“A serious state of disrepair”

The pavement condition index, or PCI, is a standard measurement for street conditions that rates them from 0 to 100, with 100 being the best. The average PCI in the Bay Area is 67, according to a report put out by the Metropolitan Transportation Commission (MTC) in September. Dublin has the best index in the region with a PCI of 85.


Berkeley’s streets have an average PCI of 57, according to the MTC, meaning they are “at risk” with “deteriorated pavement requiring immediate attention, including rehabilitative work.” At least 60 street segments in Berkeley have a 0 rating, according to data from Berkeley’s 2017 examination of its streets, given to Berkeleyside by Schueler, who still sits on the Public Works Commission (after an unsuccessful run for the District 1 council seat this past November). About 230 street segments have a PCI of more than 90. MTC requires all Bay Area cities to do a biannual analysis of their streets to receive funding.

Berkeley’s 57 PCI score comes seven years after Ann-Marie Hogan, city auditor, released a scathing report that said: “Berkeley’s streets are in a serious state of disrepair, with the average street at risk of failing.” At that point, Hogan said Berkeley’s PCI was 58 with 64% of its streets, or 134 miles, in need of repair.  Nearly 25% had a PCI then of “poor,” and 12% were “failed.” Only 38% of Berkeley’s streets had a PCI of “good” or “better.” Hogan estimated it would cost $54 million to bring the streets up to a “good” level.

The auditor’s report prompted the City Council to aim for a PCI of 75 within five years, or into the midrange of “good.” Voters in 2012 overwhelmingly passed Measure M, a $30 million bond measure for street improvements and green infrastructure projects, with the expectation the city’s PCI rating would rise.

Berkeley did make progress the first few years after Measure M was passed. A report presented to the council in October 2015 said Berkeley was making strides to repair street conditions and add innovative green infrastructure projects around town that improved stormwater quality and reduced pollution. The new money had allowed the city to pave 17 miles of streets in a two-year period for about $14 million, according to the report. That was the same amount the city had paved in a four-year period from 2009 to 2013, city staff said. By the time the Measure M funds were spent, Berkeley estimated it would have paved 51 miles of streets, with 30 of those miles in residential neighborhoods, the report concluded.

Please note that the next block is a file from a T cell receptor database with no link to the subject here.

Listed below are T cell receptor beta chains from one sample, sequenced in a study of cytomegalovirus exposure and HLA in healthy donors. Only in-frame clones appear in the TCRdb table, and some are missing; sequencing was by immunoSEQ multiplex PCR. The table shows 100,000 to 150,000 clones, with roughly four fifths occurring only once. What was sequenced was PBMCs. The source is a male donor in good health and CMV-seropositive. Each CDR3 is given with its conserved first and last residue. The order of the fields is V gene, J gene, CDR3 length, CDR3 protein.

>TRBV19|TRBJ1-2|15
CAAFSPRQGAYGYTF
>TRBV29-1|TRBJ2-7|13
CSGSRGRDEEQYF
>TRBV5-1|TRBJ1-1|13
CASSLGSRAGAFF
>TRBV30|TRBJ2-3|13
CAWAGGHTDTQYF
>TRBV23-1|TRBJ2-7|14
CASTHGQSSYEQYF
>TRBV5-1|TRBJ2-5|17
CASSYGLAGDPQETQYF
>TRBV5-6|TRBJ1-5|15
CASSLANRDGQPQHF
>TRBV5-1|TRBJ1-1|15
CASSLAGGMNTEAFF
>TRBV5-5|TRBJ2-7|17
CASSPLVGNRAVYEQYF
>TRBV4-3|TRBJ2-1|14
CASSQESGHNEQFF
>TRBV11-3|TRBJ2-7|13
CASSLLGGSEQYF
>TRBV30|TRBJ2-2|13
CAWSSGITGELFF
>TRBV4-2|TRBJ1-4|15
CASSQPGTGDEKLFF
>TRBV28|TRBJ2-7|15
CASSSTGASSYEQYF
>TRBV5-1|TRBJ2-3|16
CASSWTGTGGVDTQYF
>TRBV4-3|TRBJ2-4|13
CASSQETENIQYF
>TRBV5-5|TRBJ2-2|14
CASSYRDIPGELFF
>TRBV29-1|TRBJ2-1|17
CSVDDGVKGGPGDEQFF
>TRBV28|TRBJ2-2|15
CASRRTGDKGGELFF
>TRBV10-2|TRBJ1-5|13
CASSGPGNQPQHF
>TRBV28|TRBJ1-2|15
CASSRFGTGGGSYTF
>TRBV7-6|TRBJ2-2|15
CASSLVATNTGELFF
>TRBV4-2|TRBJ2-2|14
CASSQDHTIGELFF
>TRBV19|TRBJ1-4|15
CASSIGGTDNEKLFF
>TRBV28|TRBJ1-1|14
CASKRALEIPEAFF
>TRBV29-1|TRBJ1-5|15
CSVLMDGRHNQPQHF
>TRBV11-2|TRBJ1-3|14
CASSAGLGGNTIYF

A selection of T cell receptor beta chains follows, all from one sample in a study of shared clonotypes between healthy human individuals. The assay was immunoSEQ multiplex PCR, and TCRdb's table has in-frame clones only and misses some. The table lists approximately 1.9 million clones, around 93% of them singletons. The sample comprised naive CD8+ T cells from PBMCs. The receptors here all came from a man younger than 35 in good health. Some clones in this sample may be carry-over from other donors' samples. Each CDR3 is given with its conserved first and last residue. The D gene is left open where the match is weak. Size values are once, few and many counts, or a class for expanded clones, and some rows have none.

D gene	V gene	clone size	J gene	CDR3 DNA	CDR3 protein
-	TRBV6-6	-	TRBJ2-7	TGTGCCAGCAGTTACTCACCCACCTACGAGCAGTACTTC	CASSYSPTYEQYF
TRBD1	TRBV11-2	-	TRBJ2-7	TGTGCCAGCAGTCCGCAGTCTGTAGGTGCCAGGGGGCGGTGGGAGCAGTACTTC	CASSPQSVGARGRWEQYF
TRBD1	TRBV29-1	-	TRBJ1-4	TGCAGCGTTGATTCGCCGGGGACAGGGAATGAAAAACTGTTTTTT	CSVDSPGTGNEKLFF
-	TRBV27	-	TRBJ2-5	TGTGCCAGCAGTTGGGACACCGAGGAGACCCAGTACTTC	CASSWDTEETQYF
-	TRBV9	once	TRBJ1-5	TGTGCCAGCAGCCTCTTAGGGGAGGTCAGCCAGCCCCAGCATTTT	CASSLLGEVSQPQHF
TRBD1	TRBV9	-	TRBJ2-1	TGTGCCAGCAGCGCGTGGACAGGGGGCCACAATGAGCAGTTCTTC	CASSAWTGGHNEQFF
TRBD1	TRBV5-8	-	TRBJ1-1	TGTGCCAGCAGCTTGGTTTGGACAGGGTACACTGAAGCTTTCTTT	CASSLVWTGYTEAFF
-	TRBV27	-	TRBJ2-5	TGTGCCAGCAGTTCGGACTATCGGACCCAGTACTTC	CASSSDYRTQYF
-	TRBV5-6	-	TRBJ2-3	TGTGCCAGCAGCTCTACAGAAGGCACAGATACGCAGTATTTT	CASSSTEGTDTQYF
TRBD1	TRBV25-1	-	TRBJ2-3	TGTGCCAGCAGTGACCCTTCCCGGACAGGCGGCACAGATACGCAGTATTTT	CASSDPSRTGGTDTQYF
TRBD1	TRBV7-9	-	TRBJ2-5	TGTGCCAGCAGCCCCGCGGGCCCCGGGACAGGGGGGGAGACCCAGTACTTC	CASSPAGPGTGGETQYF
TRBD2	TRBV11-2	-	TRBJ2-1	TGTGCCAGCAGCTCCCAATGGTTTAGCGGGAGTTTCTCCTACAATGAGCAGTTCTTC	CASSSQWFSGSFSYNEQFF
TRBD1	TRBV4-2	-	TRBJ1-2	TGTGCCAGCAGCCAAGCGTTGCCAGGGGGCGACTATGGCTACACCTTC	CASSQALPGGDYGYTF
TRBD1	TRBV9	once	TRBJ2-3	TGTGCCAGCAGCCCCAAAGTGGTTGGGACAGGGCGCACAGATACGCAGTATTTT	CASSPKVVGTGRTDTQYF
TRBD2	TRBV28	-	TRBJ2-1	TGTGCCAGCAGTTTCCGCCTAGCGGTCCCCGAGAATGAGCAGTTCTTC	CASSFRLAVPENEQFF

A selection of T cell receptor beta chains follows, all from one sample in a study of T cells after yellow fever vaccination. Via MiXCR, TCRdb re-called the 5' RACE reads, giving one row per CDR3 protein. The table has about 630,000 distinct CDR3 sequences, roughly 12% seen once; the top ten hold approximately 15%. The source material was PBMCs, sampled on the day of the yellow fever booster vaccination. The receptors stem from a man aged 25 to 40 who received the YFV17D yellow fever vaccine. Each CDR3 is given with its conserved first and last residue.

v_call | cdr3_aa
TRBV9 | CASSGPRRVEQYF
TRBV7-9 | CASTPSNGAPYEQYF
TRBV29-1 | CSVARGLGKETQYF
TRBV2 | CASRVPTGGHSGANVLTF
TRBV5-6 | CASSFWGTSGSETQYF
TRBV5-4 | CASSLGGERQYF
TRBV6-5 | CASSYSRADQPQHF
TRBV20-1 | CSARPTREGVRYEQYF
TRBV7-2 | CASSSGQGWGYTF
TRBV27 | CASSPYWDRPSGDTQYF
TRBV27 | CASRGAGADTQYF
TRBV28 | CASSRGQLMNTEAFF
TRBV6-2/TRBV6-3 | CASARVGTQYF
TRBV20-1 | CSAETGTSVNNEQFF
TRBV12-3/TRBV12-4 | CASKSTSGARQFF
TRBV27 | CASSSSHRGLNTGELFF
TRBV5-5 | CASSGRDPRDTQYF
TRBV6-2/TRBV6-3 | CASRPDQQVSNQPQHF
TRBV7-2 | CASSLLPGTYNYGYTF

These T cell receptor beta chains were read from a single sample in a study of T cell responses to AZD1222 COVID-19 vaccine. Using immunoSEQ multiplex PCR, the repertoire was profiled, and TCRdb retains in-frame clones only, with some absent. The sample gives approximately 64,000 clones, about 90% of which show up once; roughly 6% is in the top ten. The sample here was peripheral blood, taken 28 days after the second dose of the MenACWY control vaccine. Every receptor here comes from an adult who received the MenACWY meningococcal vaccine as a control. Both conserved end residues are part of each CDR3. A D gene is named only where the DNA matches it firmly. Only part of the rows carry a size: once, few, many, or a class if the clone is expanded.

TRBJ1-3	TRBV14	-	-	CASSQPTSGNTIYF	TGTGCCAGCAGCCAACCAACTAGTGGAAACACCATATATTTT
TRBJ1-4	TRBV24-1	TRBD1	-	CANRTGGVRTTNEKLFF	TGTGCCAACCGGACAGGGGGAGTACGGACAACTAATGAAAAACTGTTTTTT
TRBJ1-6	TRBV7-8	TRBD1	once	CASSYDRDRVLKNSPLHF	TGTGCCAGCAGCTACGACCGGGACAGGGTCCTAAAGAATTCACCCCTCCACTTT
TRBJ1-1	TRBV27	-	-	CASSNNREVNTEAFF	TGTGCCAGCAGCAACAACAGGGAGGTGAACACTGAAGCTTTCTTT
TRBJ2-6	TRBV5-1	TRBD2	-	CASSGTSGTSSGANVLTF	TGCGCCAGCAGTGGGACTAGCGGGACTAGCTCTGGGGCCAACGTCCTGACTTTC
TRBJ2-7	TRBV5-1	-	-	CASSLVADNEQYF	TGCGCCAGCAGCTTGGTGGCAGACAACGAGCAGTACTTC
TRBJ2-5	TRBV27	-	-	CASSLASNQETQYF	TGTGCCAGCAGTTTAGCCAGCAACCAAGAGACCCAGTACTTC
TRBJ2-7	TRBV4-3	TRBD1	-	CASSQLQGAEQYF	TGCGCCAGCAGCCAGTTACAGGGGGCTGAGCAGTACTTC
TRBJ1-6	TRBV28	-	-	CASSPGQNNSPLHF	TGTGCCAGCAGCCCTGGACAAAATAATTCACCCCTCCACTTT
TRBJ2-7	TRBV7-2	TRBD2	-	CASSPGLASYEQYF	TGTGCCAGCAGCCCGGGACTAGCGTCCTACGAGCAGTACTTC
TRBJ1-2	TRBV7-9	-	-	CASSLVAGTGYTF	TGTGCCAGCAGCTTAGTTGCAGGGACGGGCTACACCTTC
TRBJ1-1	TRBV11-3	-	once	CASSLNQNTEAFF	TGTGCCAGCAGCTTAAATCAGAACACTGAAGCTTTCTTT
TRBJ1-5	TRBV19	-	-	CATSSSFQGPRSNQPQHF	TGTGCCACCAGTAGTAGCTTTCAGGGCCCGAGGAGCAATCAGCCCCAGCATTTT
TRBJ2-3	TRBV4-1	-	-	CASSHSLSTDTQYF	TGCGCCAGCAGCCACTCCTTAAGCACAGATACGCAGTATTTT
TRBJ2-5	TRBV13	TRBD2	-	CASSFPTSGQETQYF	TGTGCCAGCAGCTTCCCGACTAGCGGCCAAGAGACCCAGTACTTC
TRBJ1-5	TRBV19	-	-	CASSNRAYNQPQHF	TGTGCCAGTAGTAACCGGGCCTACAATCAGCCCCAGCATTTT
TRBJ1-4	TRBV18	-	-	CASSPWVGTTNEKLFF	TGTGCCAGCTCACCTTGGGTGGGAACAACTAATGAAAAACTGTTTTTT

“We have tripled the number of streets we have paved in Berkeley as a result of what voters passed,” said Chakko in an interview in late October 2018.

A bioswale at Hearst and Oxford is designed to catch, filter and clean rainwater on its way to the bay. Photo: Natalie Orenstein

Some of the achievements the midterm Measure M report highlighted included a number of green infrastructure projects aimed at capturing stormwater runoff and removing trash and pollutants before they run into the bay. Excess water on streets contributes to cracking and decay. Berkeley installed a rain garden in Presentation Park, permeable pavers and a cistern at Eunice and Milvia streets, and a bioswale at Hearst Avenue and Oxford Street, among other projects. Hearst Avenue was completely redesigned to better accommodate pedestrians, bicyclists and those who take public transportation, as well as drivers. Many other streets have been resurfaced, overlaid, got new curbs and striping and new signage as a result of Measure M, according to city documents.